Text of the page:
26 July 2012

Erica Jong on FIFTY SHADES OF GREY: "Her bad writing keeps pulling you out of the fantasy"

Last night I went to a panel on the effect and influence of FIFTY SHADES OF GREY in American culture. At the beginning of the night, moderator Amy Lee of event host McNally Jackson said, "Just to get this off the table, we're not going to be discussing the book's literary merit," whereupon the Blythe Dannerish woman next to me looked up from her iPhone (where she was texting someone named Pity) and called out "There is none!"

Most everyone at the event seemed to agree with her on that count, although perhaps there would have been a few champions who were too cowed to speak out. Though not billed as such, the discussion to me represented a takedown of the book at hand and, simultaneously, a passionate defense of the right to fantasy (though some were more passionate than others).

"It's been helping my backlist, God only knows why," said Erica Jong, who criticized FIFTY SHADES' poor writing and hackneyed premise from her position as the author of the groundbreaking FEAR OF FLYING. While she allowed that "solving a mixed-up guy is something we've all tried to do in our lives" and expressed the hope that FIFTY SHADES would blow open the doors of literature to more writing about sex, Jong questioned the idea that people are really getting ideas for their own sex lives from this book. That cause was taken up primarily by Ian Kerner, a sex therapist who by his own admission had only skimmed the book (and at one point compared it to "True Blood," which was weird) but stressed the difference between transgressive fantasy (in which anything goes) and the reality that most Americans are "extremely bored" in their relationships and find themselves in "sex ruts."  

New York Times contributing writer Daniel Berger described it as a "sex novel in the guise of a romance novel" but also defended it as "giving permission" for people to enjoy erotica, even reading a passage from the book as someone in the audience made a retching noise. He also pointed out that the furor over FIFTY SHADES is less about its fantasy content, which is already readily available, than the perception of threat or damage that comes of walking that "uncomfortable boundary" between pop culture we all talk about and sex we don't all talk about.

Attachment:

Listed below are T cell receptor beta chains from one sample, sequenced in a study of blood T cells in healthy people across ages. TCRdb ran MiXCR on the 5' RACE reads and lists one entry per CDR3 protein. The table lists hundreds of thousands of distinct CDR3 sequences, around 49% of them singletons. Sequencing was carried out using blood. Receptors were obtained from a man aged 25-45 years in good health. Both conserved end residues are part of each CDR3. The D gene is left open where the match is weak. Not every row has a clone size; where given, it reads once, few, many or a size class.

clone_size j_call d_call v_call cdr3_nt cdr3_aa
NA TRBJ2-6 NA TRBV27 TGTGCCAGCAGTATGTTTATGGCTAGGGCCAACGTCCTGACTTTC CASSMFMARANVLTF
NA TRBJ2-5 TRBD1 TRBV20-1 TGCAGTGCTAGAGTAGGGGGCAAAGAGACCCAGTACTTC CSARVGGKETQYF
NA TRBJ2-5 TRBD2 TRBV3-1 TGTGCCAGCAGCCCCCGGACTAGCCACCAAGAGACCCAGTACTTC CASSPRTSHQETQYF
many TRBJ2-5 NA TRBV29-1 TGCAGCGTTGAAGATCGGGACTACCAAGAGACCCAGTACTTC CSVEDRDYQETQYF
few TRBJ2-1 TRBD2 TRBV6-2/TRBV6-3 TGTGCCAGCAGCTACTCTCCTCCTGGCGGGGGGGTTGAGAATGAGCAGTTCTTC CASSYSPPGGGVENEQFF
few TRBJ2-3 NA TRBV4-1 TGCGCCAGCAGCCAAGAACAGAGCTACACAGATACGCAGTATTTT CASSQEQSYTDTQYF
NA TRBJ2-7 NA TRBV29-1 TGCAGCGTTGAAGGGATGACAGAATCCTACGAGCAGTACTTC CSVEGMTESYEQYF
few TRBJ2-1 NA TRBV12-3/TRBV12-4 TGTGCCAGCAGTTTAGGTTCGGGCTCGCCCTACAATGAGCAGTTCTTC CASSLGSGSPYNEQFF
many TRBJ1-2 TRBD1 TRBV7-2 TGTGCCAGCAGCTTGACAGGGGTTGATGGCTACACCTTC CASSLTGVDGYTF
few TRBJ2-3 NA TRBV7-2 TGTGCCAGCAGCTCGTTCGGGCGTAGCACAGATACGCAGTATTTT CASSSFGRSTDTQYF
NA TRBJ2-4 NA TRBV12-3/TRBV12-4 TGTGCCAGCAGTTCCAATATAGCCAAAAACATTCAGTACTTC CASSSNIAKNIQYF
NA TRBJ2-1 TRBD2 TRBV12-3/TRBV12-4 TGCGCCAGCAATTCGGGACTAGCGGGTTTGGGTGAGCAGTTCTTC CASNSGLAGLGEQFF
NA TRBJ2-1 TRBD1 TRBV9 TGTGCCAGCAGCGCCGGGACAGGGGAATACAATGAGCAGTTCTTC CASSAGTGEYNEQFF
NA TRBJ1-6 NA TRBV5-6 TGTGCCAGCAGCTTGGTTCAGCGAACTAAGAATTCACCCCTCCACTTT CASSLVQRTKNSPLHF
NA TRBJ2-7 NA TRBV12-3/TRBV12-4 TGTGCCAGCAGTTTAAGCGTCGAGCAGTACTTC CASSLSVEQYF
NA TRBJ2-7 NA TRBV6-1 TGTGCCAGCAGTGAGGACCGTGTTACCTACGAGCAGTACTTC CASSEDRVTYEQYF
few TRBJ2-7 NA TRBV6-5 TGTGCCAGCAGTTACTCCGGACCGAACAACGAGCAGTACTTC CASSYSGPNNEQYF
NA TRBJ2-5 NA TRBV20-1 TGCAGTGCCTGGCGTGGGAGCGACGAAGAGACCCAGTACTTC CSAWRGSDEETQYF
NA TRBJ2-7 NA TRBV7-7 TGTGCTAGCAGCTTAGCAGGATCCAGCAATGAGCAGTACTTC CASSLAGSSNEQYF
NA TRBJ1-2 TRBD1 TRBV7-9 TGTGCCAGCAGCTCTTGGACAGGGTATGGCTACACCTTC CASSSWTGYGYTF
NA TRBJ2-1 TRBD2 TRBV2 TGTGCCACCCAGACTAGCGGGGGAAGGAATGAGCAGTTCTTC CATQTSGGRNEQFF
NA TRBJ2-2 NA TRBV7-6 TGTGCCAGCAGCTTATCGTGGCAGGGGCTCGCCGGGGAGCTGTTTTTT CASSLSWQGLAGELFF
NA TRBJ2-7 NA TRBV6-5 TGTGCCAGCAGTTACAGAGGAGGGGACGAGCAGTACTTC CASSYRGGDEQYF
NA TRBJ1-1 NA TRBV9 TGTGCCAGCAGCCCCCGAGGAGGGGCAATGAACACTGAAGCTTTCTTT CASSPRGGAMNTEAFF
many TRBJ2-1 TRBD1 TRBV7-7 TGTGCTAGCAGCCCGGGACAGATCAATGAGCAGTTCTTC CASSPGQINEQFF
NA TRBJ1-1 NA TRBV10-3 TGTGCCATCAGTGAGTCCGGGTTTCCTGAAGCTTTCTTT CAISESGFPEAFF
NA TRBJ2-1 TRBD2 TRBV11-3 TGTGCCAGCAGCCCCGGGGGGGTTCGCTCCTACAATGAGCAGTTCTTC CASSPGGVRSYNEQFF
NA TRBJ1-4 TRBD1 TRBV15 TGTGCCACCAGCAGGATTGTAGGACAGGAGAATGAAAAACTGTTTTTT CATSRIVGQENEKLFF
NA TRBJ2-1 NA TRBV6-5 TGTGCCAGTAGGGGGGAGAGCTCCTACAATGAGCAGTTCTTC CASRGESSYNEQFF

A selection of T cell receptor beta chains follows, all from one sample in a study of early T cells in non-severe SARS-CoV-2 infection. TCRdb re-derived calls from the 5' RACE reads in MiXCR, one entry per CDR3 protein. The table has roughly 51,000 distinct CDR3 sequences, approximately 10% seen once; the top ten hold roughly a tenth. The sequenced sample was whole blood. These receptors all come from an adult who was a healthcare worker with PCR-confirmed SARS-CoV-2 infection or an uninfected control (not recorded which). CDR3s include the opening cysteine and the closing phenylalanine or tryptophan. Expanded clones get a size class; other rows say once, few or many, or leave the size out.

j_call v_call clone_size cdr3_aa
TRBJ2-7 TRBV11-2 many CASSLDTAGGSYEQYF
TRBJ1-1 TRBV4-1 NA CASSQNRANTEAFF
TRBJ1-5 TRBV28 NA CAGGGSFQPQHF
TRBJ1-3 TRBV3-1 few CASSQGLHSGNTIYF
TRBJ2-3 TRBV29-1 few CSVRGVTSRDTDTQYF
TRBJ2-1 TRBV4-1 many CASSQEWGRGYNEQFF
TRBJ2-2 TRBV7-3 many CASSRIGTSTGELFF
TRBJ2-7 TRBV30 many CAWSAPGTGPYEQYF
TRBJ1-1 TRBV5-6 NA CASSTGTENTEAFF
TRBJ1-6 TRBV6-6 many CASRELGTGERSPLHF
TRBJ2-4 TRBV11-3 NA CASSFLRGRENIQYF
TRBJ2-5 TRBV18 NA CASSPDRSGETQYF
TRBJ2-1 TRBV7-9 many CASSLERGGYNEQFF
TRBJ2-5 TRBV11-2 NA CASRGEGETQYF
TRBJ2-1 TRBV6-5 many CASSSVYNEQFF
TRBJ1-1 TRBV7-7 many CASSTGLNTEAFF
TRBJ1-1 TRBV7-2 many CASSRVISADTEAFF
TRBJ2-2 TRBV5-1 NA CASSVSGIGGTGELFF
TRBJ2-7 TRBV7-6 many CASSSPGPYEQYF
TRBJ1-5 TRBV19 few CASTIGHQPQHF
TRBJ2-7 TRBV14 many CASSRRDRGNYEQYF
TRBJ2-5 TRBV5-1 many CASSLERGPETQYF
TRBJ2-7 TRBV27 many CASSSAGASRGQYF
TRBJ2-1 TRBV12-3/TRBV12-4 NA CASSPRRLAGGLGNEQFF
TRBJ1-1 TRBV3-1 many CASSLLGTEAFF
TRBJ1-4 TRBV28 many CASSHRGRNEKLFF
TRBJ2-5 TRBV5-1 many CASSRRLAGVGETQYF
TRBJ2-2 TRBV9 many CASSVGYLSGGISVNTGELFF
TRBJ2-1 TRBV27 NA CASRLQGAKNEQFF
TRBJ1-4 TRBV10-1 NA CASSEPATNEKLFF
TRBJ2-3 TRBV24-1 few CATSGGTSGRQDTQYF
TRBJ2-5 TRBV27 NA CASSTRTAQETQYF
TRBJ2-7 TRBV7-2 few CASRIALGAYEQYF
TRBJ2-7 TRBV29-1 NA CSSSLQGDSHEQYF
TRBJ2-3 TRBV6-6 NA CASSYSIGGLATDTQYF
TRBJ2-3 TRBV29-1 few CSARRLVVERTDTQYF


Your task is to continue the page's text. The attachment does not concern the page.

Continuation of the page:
This was one of several ways the media was taken to task for how they covered FIFTY SHADES; Febos mentioned a disturbing Newsweek article positioning the book as a threat to feminism (surprise, Katie Roiphe strikes again!), and writer Roxane Gay joked, "Of course the media are always shocked as shit when women have fantasies." She also compared it to "Magic Mike" as a hallmark of the monetization of the female gaze, without dismissing the book's more problematic aspects such as its heroine's near-constant vulnerability and that it "requires a suspension of disbelief that few people are capable of" as it "pretends to empower women."

"People have been writing these fantasies in their journals since the beginning of time," put in Melissa Febos, a former professional dominatrix who was the most open among the panelists about her personal reaction to FIFTY SHADES. "There's always going to be simplistic, poorly written fantasies." Berger concluded to a rumbling of disagreement, "Maybe porn can't be literature. It doesn't lend itself to that language." Yet the panel cited several erotic works that they considered literature including LADY CHATTERLEY'S LOVER, THE STORY OF O, Anne Rice's SLEEPING BEAUTY trilogy, THE UNBEARABLE LIGHTNESS OF BEING and A SPORT AND A PASTIME, while laughing over the idea that sales of TESS OF THE D'URBERVILLES are spiking because an early edition of the book is exchanged as a gift in FIFTY SHADES.

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